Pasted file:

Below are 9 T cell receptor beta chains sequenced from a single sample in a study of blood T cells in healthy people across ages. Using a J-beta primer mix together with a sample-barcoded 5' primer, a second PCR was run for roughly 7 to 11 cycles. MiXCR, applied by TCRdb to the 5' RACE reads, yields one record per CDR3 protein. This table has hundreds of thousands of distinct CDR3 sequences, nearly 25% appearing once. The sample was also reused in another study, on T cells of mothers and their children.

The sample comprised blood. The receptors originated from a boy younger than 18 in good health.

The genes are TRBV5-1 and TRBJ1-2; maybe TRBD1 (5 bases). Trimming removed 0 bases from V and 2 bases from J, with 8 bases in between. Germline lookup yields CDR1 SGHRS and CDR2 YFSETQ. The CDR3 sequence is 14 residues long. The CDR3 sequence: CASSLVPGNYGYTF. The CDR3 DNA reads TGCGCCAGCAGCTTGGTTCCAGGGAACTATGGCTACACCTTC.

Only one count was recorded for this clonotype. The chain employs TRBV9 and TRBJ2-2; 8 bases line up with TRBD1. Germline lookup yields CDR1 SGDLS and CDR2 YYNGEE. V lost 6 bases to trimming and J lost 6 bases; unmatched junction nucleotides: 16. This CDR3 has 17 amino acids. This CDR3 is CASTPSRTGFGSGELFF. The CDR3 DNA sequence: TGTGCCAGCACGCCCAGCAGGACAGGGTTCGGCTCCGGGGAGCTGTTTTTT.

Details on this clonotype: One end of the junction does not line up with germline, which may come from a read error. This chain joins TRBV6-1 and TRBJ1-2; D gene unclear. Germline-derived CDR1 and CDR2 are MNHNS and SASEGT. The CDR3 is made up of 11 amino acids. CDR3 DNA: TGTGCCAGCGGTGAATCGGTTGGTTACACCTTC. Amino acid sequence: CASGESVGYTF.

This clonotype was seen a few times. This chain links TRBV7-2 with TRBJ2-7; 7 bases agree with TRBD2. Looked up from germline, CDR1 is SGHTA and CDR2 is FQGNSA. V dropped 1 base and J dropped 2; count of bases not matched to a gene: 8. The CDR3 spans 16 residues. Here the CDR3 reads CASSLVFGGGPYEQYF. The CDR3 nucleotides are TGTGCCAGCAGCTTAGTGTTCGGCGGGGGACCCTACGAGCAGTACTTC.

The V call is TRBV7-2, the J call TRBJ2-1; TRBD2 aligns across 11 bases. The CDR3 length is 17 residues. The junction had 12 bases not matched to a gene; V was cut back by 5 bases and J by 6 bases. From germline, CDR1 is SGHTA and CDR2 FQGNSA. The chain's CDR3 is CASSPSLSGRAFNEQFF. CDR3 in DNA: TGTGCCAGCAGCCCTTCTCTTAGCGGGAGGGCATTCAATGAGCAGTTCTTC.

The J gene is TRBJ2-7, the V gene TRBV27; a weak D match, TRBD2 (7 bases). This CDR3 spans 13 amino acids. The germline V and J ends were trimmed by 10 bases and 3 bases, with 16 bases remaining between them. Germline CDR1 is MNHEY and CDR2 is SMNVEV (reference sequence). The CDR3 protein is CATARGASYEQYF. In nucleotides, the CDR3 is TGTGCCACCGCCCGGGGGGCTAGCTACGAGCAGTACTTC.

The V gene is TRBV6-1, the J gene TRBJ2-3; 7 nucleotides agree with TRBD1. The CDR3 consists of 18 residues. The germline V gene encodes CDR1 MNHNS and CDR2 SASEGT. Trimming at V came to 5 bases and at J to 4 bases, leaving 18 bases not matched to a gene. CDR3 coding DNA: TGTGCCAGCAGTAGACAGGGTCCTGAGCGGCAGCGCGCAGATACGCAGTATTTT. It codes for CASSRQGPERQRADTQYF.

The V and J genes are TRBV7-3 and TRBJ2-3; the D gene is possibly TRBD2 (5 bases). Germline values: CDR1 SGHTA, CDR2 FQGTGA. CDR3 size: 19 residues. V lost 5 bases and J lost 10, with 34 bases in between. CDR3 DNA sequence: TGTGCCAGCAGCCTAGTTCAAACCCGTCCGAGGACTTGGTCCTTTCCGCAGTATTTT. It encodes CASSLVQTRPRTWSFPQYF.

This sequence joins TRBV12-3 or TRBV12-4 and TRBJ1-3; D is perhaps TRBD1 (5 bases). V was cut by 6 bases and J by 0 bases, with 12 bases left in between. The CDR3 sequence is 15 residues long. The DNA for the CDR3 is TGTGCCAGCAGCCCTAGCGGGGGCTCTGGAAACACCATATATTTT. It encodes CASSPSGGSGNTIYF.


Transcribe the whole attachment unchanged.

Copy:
Below are 9 T cell receptor beta chains sequenced from a single sample in a study of blood T cells in healthy people across ages. Using a J-beta primer mix together with a sample-barcoded 5' primer, a second PCR was run for roughly 7 to 11 cycles. MiXCR, applied by TCRdb to the 5' RACE reads, yields one record per CDR3 protein. This table has hundreds of thousands of distinct CDR3 sequences, nearly 25% appearing once. The sample was also reused in another study, on T cells of mothers and their children.

The sample comprised blood. The receptors originated from a boy younger than 18 in good health.

The genes are TRBV5-1 and TRBJ1-2; maybe TRBD1 (5 bases). Trimming removed 0 bases from V and 2 bases from J, with 8 bases in between. Germline lookup yields CDR1 SGHRS and CDR2 YFSETQ. The CDR3 sequence is 14 residues long. The CDR3 sequence: CASSLVPGNYGYTF. The CDR3 DNA reads TGCGCCAGCAGCTTGGTTCCAGGGAACTATGGCTACACCTTC.

Only one count was recorded for this clonotype. The chain employs TRBV9 and TRBJ2-2; 8 bases line up with TRBD1. Germline lookup yields CDR1 SGDLS and CDR2 YYNGEE. V lost 6 bases to trimming and J lost 6 bases; unmatched junction nucleotides: 16. This CDR3 has 17 amino acids. This CDR3 is CASTPSRTGFGSGELFF. The CDR3 DNA sequence: TGTGCCAGCACGCCCAGCAGGACAGGGTTCGGCTCCGGGGAGCTGTTTTTT.

Details on this clonotype: One end of the junction does not line up with germline, which may come from a read error. This chain joins TRBV6-1 and TRBJ1-2; D gene unclear. Germline-derived CDR1 and CDR2 are MNHNS and SASEGT. The CDR3 is made up of 11 amino acids. CDR3 DNA: TGTGCCAGCGGTGAATCGGTTGGTTACACCTTC. Amino acid sequence: CASGESVGYTF.

This clonotype was seen a few times. This chain links TRBV7-2 with TRBJ2-7; 7 bases agree with TRBD2. Looked up from germline, CDR1 is SGHTA and CDR2 is FQGNSA. V dropped 1 base and J dropped 2; count of bases not matched to a gene: 8. The CDR3 spans 16 residues. Here the CDR3 reads CASSLVFGGGPYEQYF. The CDR3 nucleotides are TGTGCCAGCAGCTTAGTGTTCGGCGGGGGACCCTACGAGCAGTACTTC.

The V call is TRBV7-2, the J call TRBJ2-1; TRBD2 aligns across 11 bases. The CDR3 length is 17 residues. The junction had 12 bases not matched to a gene; V was cut back by 5 bases and J by 6 bases. From germline, CDR1 is SGHTA and CDR2 FQGNSA. The chain's CDR3 is CASSPSLSGRAFNEQFF. CDR3 in DNA: TGTGCCAGCAGCCCTTCTCTTAGCGGGAGGGCATTCAATGAGCAGTTCTTC.

The J gene is TRBJ2-7, the V gene TRBV27; a weak D match, TRBD2 (7 bases). This CDR3 spans 13 amino acids. The germline V and J ends were trimmed by 10 bases and 3 bases, with 16 bases remaining between them. Germline CDR1 is MNHEY and CDR2 is SMNVEV (reference sequence). The CDR3 protein is CATARGASYEQYF. In nucleotides, the CDR3 is TGTGCCACCGCCCGGGGGGCTAGCTACGAGCAGTACTTC.

The V gene is TRBV6-1, the J gene TRBJ2-3; 7 nucleotides agree with TRBD1. The CDR3 consists of 18 residues. The germline V gene encodes CDR1 MNHNS and CDR2 SASEGT. Trimming at V came to 5 bases and at J to 4 bases, leaving 18 bases not matched to a gene. CDR3 coding DNA: TGTGCCAGCAGTAGACAGGGTCCTGAGCGGCAGCGCGCAGATACGCAGTATTTT. It codes for CASSRQGPERQRADTQYF.

The V and J genes are TRBV7-3 and TRBJ2-3; the D gene is possibly TRBD2 (5 bases). Germline values: CDR1 SGHTA, CDR2 FQGTGA. CDR3 size: 19 residues. V lost 5 bases and J lost 10, with 34 bases in between. CDR3 DNA sequence: TGTGCCAGCAGCCTAGTTCAAACCCGTCCGAGGACTTGGTCCTTTCCGCAGTATTTT. It encodes CASSLVQTRPRTWSFPQYF.

This sequence joins TRBV12-3 or TRBV12-4 and TRBJ1-3; D is perhaps TRBD1 (5 bases). V was cut by 6 bases and J by 0 bases, with 12 bases left in between. The CDR3 sequence is 15 residues long. The DNA for the CDR3 is TGTGCCAGCAGCCCTAGCGGGGGCTCTGGAAACACCATATATTTT. It encodes CASSPSGGSGNTIYF.